The difference tonight is that he will be lecturing the nation, in his usual confident style, for the first time since being definitively declared a crook. PPDA lost his final appeal last week against conviction in 1985 for accepting pounds 60,000 in embezzled funds from a businessman acting for politicians.
Whether this amounted to bribe-taking is a question of definition. Mr Poivre d'Arvor claims he took the money, in the form of free plane tickets and other gifts, "without thinking", because many of his colleagues were doing the same thing. The businessman claims the sweeteners to PPDA bought, among other things, a live appearance on television for his son-in-law, the then rising but now disgraced centre-right politician Michel Noir.
The obvious question, except that almost no one is asking it, is whether PPDA can carry on as the most popular intermediary between the people of France and national and world events. TFI said the charges against its star news anchor - and his pounds 22,000 fine and 15-month suspended sentence - are a "closed affair." Besides, as TFI did not add, his ratings are rising and his news bulletin is far more popular than the rival France 2.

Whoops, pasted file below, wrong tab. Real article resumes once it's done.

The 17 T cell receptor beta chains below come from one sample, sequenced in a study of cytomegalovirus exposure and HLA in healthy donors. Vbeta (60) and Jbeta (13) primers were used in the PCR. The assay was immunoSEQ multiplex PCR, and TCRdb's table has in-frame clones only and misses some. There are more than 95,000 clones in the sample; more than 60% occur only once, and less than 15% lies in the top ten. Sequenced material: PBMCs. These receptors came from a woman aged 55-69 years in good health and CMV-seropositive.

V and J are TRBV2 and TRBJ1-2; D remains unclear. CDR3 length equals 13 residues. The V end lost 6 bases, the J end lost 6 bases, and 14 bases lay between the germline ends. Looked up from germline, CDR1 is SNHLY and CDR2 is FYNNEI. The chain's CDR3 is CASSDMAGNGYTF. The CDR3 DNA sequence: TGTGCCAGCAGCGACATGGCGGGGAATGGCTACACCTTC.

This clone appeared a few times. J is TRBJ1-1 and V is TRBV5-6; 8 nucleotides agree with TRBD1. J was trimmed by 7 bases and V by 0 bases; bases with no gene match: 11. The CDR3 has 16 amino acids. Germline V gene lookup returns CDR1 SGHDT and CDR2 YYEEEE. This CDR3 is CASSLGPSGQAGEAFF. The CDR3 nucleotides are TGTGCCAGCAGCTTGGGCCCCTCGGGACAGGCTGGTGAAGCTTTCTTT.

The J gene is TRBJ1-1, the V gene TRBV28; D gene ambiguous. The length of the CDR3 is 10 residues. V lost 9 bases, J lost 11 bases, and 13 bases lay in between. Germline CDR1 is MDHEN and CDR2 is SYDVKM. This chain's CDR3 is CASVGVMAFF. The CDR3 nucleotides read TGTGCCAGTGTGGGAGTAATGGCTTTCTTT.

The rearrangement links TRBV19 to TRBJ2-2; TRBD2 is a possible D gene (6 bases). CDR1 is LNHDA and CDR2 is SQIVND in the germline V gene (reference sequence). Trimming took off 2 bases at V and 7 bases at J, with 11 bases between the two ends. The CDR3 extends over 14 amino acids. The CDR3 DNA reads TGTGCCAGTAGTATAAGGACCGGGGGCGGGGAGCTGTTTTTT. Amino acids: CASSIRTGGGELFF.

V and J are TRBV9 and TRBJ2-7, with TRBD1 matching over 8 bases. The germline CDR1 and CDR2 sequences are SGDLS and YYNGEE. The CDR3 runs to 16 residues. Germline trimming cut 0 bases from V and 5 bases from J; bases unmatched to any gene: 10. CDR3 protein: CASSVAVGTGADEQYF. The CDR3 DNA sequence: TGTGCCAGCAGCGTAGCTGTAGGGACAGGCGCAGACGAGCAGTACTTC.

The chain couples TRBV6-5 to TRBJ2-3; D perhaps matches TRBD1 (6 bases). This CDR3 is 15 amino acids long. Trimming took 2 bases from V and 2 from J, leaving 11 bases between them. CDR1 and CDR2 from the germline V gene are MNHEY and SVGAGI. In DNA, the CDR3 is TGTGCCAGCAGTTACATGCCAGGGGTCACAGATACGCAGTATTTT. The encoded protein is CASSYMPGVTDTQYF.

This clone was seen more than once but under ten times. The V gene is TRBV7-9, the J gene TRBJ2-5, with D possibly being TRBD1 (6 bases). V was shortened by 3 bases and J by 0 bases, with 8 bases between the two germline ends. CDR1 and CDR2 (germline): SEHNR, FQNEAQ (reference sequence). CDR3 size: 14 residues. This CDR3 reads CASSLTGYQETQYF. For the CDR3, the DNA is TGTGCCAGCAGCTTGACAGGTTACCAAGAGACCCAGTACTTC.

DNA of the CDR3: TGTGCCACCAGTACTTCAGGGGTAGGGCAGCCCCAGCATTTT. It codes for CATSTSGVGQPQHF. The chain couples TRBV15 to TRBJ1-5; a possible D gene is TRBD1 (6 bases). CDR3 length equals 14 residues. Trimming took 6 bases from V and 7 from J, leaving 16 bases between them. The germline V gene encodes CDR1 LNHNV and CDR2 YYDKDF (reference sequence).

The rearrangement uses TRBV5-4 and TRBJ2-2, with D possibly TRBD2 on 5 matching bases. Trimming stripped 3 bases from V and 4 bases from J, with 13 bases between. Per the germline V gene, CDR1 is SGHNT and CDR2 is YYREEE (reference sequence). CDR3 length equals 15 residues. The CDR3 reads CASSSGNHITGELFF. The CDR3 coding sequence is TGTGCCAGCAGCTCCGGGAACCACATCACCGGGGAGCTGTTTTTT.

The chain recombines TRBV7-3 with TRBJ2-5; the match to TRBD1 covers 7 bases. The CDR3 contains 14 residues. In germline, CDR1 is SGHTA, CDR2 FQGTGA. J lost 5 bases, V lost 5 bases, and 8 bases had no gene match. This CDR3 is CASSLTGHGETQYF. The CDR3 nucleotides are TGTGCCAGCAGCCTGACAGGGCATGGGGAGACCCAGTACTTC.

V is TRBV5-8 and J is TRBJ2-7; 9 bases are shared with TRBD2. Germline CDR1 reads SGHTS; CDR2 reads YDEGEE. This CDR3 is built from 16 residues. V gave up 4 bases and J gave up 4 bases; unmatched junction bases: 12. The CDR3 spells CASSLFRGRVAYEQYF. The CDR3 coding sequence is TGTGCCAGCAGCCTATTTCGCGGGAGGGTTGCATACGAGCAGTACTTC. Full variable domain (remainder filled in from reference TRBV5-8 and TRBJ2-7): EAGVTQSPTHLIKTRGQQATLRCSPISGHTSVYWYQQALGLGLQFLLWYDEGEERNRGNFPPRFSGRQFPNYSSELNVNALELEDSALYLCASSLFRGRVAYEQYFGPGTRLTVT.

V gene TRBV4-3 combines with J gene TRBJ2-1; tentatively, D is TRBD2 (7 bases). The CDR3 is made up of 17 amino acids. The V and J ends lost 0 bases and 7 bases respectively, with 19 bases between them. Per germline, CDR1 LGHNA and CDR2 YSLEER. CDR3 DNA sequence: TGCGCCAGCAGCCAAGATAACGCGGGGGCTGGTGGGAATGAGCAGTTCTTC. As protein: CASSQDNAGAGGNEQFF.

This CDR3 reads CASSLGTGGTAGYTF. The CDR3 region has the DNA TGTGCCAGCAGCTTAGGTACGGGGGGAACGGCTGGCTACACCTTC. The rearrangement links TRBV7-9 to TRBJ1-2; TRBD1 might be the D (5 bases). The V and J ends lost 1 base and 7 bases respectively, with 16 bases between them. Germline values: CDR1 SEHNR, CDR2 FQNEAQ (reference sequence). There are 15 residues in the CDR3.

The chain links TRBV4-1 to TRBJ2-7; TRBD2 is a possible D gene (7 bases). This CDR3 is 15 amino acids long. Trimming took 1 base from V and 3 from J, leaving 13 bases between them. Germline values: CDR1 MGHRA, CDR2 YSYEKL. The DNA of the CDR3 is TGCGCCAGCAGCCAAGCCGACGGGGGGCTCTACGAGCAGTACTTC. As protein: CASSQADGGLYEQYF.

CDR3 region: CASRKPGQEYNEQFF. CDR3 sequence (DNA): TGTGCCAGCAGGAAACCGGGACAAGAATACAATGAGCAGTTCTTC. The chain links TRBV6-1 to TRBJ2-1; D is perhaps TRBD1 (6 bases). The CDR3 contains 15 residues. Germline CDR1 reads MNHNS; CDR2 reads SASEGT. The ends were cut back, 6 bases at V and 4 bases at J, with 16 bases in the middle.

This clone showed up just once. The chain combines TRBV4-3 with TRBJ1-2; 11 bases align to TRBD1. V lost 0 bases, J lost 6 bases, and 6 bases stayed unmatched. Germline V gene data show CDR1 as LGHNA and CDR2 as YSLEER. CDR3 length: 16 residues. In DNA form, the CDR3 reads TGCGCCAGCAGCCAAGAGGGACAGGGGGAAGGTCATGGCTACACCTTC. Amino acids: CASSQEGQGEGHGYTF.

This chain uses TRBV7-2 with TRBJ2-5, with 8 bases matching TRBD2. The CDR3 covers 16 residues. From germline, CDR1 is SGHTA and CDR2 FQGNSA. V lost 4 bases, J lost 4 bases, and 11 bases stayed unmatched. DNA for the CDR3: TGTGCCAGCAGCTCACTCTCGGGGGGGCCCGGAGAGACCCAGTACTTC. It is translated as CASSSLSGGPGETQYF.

When he lost his own appeal last week, Mr Noir resigned as an MP and announced his retirement from politics. From PPDA, not a word. From most of the media, not a peep.
Then, on Saturday, Liberation posed the question in a banner headline: PPDA peut-il rester? In most other democratic countries, there would be no question of him remaining, it said.TF1 was not so much violating journalistic principles, said the paper, it was refusing to accept that such principles existed. "Where are we? In Zaire? In some banana republic?" Liberation quoted a television colleague of PPDA as saying.